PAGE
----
decorated doorway in northwest facade former chapel
detail doorway (both pictures TemplarsNow 2012)
So there is not very much left of the former Templar origin of the site, although this origin is still documented by some striking details. Probably the Knights Hospitaller did take this house when the Temple Order was abolished in the early 14th century. However, only about 1 km to the westnorthwest, on the nearby D1 road, another (former) Hospitaller House is located, now aptly called La Croix Rouge (The Red Cross).
The color photographs were made and copy-righted by TemplarsNow. They may be re-used for non-commercial purposes, but only with full reference to this site and TemplarsNow. The above text is mainly a French-English translation by TemplarsNow of the text in www.templiers.net. The drawings are from templiers.net, which mentions as source thereof the municipal archives of Saint-Hilaire.
|In this book The New Knighthood: A History of the Order of the Temple Malcolm Barber explores the original aim of the Knights Templar. |
"Chronicler William Archbishop of Tyre (died c. 1186) says: 'Under the year 1118, certain noble men of knightly order, devoted to God, pious and God-fearing’, the two most important of whom were Hugh of Payns (in Champagne, France) and Godfrey of Saint-Omer (in Picardy, France), took vows of poverty, chastity, and obedience at the hands of Warmund of Picquigny, Patriarch of Jerusalem. They promised to devote themselves to God’s service in the manner of regular canons. In return the King gave them a base in his palace, to the south side of the Temple of the Lord, which was the name given by the Franks to the Dome of the Rock.
At this time the king was resident in the al-Aqsa mosque at the southern end of the Haram al-Sharif or Temple platform in Jerusalem, for the crusaders believed this to be the site of Solomon’s Temple and therefore an appropriate dwetling for the king. In addition the canons of the Temple of the Lord gave them a square near the al-Aqsa mosque where they could follow the monastic offices. A number of benefices were granted to them by the king and his nobles and the patriarch and other prelates, the income from which was intended to feed and clothe them.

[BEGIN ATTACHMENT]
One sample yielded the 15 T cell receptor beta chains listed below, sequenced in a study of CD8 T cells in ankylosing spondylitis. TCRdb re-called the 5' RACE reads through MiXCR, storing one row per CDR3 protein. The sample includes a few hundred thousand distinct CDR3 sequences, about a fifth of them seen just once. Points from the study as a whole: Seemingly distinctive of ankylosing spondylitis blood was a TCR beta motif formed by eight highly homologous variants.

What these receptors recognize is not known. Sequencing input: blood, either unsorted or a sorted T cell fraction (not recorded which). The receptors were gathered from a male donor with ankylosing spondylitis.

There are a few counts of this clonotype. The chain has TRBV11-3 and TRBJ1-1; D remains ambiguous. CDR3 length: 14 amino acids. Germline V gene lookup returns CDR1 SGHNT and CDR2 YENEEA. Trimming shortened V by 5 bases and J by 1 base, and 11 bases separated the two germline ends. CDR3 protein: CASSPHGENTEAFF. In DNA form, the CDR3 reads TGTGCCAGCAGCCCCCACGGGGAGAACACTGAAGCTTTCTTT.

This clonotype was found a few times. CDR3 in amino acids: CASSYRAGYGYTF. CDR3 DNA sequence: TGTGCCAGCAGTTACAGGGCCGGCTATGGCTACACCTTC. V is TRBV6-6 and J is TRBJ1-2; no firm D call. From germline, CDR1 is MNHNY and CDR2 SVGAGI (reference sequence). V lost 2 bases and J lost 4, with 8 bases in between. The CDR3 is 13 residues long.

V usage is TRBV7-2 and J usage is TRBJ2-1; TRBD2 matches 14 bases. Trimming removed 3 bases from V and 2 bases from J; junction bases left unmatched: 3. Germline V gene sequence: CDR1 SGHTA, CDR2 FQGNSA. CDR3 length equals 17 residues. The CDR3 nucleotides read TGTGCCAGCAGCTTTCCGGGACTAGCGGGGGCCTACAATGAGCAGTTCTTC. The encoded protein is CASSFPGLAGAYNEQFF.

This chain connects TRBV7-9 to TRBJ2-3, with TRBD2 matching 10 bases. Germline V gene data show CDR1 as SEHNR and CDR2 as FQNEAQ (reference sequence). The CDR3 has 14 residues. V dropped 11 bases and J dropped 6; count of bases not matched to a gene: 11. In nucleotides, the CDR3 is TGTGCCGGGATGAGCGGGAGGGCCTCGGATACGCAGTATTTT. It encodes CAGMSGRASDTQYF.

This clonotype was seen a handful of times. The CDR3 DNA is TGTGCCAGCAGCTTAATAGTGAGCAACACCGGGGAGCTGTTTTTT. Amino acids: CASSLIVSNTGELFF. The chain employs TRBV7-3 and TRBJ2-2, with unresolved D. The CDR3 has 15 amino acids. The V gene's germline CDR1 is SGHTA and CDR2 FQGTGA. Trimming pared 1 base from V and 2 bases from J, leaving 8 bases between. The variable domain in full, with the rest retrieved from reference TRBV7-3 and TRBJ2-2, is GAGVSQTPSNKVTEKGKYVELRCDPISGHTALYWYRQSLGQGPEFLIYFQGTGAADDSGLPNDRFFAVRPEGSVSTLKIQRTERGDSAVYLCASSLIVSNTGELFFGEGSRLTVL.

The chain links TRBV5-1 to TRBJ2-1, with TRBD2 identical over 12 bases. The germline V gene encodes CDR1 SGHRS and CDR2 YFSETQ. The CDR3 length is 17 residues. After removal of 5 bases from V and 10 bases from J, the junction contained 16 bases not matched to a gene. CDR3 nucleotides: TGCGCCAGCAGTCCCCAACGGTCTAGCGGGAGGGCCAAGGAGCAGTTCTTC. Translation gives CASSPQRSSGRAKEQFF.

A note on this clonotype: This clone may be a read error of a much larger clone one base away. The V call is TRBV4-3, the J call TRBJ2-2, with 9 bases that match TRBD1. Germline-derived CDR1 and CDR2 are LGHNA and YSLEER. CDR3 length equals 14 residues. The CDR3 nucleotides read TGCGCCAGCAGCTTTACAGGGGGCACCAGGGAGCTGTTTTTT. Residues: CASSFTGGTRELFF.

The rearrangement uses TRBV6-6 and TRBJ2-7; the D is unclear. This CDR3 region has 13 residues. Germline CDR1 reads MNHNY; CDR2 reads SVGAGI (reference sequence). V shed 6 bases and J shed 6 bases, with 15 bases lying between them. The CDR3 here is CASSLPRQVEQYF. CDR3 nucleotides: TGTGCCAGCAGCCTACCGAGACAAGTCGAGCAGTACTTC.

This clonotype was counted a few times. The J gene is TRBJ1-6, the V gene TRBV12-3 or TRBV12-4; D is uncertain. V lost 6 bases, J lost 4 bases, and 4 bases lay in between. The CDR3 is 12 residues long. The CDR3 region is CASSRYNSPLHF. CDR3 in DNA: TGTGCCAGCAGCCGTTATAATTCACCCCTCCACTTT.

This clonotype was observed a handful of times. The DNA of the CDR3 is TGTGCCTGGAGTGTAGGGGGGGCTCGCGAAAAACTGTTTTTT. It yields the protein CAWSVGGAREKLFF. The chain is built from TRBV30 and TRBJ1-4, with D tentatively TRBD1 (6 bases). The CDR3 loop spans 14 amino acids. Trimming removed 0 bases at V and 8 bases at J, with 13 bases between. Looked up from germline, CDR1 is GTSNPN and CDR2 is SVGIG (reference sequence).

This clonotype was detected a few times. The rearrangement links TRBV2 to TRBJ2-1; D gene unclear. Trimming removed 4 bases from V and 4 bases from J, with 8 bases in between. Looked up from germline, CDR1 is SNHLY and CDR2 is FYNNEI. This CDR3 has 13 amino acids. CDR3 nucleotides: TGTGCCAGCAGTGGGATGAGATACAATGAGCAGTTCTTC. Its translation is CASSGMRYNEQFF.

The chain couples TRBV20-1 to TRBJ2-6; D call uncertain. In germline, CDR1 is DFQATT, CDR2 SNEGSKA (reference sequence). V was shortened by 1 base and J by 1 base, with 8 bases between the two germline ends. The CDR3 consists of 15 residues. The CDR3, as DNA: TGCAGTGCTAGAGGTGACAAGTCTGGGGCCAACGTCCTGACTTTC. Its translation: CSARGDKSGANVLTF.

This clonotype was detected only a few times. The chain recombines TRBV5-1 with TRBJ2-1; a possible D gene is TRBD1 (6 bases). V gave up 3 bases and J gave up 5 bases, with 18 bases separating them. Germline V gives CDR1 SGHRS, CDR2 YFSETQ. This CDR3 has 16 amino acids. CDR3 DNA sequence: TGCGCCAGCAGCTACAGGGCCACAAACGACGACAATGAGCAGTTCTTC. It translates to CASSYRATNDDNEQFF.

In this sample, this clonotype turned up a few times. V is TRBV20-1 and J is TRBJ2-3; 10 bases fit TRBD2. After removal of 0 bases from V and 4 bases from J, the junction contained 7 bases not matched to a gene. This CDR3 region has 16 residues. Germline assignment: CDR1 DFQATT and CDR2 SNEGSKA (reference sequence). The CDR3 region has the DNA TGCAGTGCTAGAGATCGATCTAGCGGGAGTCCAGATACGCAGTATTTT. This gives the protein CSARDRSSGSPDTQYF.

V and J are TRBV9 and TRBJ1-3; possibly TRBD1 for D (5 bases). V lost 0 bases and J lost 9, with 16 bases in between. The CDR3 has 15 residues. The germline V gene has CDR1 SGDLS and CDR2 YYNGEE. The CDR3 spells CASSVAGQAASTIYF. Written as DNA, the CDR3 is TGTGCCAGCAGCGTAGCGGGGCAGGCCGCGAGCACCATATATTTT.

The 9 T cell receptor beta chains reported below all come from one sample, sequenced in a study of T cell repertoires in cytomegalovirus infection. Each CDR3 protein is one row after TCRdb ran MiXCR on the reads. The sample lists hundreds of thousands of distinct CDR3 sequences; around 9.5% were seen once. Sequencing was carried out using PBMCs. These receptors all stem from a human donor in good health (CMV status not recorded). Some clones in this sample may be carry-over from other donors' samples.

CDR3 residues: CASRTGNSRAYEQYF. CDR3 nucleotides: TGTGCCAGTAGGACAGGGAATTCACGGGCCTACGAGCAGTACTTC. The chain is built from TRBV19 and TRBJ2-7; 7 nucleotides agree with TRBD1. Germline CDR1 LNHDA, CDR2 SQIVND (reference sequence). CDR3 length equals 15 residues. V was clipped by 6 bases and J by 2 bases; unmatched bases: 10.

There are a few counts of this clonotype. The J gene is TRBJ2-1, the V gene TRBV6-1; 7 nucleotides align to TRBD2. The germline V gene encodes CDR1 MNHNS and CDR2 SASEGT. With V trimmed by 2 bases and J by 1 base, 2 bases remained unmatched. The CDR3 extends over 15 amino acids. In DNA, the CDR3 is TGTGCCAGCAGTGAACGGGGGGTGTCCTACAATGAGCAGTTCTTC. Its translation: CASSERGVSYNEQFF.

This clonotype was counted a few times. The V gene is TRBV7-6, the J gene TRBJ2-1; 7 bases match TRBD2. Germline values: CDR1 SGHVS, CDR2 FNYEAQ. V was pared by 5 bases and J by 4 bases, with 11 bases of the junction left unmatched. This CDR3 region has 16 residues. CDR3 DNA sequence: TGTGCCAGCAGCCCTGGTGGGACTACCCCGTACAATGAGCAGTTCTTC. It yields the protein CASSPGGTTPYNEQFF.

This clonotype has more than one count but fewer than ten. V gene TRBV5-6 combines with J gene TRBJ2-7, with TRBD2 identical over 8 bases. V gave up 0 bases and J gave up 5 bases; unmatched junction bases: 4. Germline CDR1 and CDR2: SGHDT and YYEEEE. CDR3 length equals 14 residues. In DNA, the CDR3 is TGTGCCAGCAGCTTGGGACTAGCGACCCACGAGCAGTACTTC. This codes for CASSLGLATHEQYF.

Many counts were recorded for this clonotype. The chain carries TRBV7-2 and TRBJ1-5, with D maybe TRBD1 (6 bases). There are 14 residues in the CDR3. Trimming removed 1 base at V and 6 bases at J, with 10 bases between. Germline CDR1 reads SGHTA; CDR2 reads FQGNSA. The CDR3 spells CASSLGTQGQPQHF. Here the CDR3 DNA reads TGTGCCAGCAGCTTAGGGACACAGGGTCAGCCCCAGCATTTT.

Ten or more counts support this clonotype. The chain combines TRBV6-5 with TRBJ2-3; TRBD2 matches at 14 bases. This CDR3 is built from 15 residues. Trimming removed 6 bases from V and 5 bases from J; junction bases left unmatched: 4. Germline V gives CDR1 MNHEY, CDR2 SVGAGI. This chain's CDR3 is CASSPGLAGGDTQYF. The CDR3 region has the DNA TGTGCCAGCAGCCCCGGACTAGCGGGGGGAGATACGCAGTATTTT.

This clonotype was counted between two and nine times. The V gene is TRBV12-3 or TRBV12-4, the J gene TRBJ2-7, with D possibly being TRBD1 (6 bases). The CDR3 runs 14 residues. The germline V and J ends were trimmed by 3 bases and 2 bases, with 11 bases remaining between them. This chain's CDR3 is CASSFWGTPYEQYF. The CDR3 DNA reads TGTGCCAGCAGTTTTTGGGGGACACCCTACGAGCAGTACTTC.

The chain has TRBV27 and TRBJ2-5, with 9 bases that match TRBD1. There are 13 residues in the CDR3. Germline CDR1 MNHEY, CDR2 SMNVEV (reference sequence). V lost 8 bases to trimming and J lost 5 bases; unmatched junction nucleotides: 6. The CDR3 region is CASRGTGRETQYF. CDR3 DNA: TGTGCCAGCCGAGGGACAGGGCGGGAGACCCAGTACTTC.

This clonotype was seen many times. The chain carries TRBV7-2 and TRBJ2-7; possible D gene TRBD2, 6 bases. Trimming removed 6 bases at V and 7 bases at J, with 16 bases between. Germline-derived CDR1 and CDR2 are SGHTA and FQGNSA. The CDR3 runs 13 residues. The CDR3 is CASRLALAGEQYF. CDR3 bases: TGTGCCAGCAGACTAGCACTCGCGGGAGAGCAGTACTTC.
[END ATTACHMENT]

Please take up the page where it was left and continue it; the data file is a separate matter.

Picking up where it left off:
The distinctive feature of this fraternity, however, was the duty ‘enjoined on them by the lord patriarch and the other bishops for the remission of their sins’, which was that ‘they should maintain, as far as they could, the roads and highways against the ambushes of thieves and attackers, especially in regard to the safety of pilgrims’.
|Old town Jerusalem, with Temple mount |
at the right bottom corner source,
including explanation of lettre codes
While it seems certain that the Templars influenced the Hospitallers to take on a military role during the 1130s, it is equally likely that initially the Hospital, which Order was established prior to the Templars, provided Hugh of Payns and Godfrey of Saint-Omer with an effective example of what could be done to help pilgrims.
Certainly the creation of a permanent guard for pilgrim travellers must have seemed to both king and patriarch an ideal complement to the activities of the Hospitallers, who provided shelter and medical care for pilgrims and had been formed as an annex to the monastery of Santa Maria Latinain about 1080. After the Frankish conquest in 1099 they quickly gained royal favour, grants of property and, in 1113, papal recognition."
Source The New Knighthood: A History of the Order of the Temple Malcolm Barber
In his book The New Knighthood: A History of the Order of the Temple Malcolm Barber (1995) provides a detailed and by now classical reconstruction of the birth of the Templar Order.
The conclusions reached by Barber still stand, although an earlier date for the start of less formal activities by so-called proto-Templars has been presented recently (2019). This blog freely quotes some key passages from Barber, occasionally adding some details from other sources like Wikipedia.